Fall 2006 Forward to a Friend

Quick Stops

Seven Indicators of Potential Battery Failure •  Alignment Reminder! •  Avoid Being Stuck with a Dead Battery • 
B9 Tribeca Wiper Safety Facts •  Regular or Premium Fuel? •  Subaru Rally and Tuning on DVD

Seven Indicators of Potential Battery Failure
1.  The headlights dim when the engine is idling.
2.  The lights dim when electrical accessories such as air conditioning are run.
3.  The engine turns over slowly, especially in cold weather.
4.  The battery terminals or cables are corroded.
5.  The battery requires jump-starting or charging.
6.  The alternator or fan belt is broken or not working properly.
7.  The instrument panel battery charge warning light indicates a problem.

Alignment Reminder!

Most of the country experienced heavy road construction and high heat through the summer months, leading to rough road surfaces. These can play havoc with your wheel alignment, leading to abnormal and premature tire wear. Misalignment also can cause your steering wheel to vibrate, shimmy, or appear off-center. Watch your tires, and have your wheels aligned with the first indication that tire wear is unusual.

Remember, alignments are not part of scheduled maintenance, but done on an as-needed basis. With you and your dealer’s service department paying attention to your tires and drivability, you’ll get the most wear from your tires.


Avoid being stuck with a dead battery
Have your car’s battery checked by your Subaru dealer regularly. Checks include:
Diagnosis of the condition of your car’s battery and related electrical components
Examination of cable connections for cleanliness and tightness
Four conditions that lead to battery problems, from the Battery Council International:
1.  EXTREME HEAT (both external and under the hood) – heat accelerates corrosion that causes failure.
2.  EXTREME COLD – cold slows down the chemical reactions that make a battery work.
3.  CONSTANT STARTS with little driving activity – this drains power out of the battery without allowing the engine time to recharge it.
4.  AGE – more than 30 percent of all vehicles with batteries three years old or older experience battery failure.


The windshield and rear window wipers on the B9 Tribeca have automatic functions that enhance safety. To clarify their operation:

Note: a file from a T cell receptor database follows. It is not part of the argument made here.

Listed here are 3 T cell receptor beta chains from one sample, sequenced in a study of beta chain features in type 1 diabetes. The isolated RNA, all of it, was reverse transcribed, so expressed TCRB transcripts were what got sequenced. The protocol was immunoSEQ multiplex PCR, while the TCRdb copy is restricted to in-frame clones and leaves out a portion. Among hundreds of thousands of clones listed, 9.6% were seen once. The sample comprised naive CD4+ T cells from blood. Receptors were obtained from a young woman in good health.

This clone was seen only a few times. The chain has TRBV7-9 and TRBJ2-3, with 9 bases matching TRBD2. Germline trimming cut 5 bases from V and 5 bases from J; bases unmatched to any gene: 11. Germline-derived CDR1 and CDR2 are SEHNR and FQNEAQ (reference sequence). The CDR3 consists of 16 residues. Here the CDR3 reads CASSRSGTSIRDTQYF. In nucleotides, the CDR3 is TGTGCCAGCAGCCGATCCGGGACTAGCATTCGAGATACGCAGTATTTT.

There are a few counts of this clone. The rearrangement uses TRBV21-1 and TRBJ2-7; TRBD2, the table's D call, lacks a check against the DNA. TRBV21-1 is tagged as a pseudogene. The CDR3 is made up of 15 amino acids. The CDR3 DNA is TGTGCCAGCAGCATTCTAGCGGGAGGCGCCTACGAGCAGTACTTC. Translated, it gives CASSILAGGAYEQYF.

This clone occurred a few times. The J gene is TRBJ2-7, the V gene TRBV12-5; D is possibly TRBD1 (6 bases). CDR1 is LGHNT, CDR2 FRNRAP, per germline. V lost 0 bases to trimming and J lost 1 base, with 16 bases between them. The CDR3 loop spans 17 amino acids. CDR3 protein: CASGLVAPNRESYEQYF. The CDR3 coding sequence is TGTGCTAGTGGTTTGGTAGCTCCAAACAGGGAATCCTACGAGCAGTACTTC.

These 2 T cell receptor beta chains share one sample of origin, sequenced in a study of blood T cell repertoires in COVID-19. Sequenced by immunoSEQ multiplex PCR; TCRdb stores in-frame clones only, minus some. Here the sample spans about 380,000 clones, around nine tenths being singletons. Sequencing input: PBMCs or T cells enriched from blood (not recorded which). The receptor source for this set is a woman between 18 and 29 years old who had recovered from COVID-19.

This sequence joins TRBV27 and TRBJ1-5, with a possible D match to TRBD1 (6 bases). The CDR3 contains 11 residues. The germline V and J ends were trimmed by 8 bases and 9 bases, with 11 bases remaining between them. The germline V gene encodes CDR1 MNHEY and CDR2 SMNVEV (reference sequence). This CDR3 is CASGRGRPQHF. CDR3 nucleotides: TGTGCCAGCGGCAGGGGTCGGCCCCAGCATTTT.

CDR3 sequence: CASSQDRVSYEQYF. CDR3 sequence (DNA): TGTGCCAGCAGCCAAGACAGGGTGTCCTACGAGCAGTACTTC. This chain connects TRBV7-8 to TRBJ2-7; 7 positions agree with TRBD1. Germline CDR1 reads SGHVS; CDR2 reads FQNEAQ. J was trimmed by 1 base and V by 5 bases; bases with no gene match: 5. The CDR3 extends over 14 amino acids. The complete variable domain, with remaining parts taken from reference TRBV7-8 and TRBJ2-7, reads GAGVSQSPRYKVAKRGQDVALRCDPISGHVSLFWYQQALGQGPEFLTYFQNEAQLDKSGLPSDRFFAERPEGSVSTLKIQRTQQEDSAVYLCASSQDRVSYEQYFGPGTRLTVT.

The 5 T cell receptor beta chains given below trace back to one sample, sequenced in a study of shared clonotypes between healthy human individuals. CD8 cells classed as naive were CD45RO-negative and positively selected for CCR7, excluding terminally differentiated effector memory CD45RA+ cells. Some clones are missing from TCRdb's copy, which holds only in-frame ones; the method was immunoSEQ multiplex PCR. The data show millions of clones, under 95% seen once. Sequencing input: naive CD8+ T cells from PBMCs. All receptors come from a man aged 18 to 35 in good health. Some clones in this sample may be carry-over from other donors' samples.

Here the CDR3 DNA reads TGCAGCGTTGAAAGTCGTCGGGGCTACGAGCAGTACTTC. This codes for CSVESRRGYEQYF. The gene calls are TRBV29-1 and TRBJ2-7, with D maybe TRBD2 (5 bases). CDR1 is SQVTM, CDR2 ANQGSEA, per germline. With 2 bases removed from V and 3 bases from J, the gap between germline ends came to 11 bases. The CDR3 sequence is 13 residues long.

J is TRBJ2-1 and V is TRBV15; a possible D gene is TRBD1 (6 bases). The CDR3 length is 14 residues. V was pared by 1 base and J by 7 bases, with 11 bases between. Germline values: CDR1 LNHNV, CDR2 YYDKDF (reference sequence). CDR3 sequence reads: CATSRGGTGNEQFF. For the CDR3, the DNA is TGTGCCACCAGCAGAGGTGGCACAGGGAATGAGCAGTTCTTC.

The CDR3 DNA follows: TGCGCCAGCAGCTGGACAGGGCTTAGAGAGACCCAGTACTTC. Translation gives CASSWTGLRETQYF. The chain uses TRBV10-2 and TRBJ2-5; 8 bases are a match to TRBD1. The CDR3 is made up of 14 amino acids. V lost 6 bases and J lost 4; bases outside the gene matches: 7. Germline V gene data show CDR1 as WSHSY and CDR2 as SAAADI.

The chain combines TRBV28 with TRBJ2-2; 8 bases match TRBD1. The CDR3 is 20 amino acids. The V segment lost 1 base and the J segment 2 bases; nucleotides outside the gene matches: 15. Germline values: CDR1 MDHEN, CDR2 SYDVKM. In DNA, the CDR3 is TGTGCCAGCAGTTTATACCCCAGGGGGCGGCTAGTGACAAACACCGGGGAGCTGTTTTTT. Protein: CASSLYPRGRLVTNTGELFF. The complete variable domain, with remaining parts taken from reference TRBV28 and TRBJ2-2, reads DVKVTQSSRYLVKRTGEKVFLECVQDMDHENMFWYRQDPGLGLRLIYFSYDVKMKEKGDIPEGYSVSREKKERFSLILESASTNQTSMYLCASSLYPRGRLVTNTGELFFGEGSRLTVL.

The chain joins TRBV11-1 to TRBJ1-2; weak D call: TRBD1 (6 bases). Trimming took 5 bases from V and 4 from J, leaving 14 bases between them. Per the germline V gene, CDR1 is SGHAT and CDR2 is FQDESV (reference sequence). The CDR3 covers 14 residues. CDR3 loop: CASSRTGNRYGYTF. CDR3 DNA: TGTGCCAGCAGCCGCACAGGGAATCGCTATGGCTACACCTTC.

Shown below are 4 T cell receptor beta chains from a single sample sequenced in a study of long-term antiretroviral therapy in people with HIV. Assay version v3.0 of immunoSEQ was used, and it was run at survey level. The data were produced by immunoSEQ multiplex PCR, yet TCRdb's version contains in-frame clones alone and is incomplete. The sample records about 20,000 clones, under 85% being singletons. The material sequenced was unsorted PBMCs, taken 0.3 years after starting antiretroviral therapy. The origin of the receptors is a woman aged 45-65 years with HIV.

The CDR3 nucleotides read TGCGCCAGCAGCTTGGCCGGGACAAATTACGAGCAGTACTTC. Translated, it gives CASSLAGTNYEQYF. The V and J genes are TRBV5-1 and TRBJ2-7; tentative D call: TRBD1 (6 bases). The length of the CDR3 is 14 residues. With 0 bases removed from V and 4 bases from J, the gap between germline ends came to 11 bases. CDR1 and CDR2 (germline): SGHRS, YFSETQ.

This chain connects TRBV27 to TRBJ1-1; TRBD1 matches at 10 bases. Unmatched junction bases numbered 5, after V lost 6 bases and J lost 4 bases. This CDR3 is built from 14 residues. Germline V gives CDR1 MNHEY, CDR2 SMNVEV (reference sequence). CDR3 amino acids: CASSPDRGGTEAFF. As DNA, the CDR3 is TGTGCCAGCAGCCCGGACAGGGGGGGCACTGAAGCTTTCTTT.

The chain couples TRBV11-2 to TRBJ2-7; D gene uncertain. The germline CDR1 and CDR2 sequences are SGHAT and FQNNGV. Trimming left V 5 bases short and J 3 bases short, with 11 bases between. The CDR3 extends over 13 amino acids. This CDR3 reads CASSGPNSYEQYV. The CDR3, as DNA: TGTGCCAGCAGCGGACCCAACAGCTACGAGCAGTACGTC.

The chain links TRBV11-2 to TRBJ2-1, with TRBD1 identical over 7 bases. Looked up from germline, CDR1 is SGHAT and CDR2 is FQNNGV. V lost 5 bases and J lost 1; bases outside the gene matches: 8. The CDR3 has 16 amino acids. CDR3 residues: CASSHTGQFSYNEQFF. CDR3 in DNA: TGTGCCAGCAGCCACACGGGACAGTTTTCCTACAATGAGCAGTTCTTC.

When the windshield wiper control is set in any of its nine intermittent (INT) positions, the wipers will operate at intervals corresponding to vehicle speed – i.e., longer intervals when vehicle speed is low and shorter intervals when vehicle speed is high
When the rear window wiper control is set in the intermittent (INT) mode, the wiper will operate at intervals corresponding to the vehicle speed – i.e., longer intervals when the vehicle speed is low and shorter intervals when the vehicle speed is high
When the rear window wiper control is set in the intermittent (INT) mode and the transmission is placed in reverse (R), the rear window wiper will automatically switch to continuous operation

QUESTION: Can regular fuel be used in the Subaru 3.0-liter, six-cylinder engine on a regular basis?

ANSWER: The 3.0-liter engine is designed to operate using unleaded gasoline with an octane rating of 91 AKI or higher. Regular unleaded gasoline with an octane rating of 87 AKI or higher may be used on any six-cylinder model for the 2005-2007 model years, but the gasoline with a 91 AKI rating is recommended for optimum performance and drivability.

Be aware that using 87 AKI rated gasoline could lead to reduced power output, poor accelerator response, and reduced fuel economy. The effects depend on your driving habits and conditions. Should you experience any of these effects, return to using 91 AKI rated fuel.

Also note that if your vehicle exhibits heavy or persistent knocking (pinging), or if you have heavy loads or are towing a trailer, the use of 91 AKI rated fuel is required.



For anyone wondering what the sport of rally racing is like or who wants another look at coverage of recent Subaru performance events, check out the Driving Sports DVD series from SubieSport Magazine.

Contact: www.drivingsports.com or call 800/DVD-0566.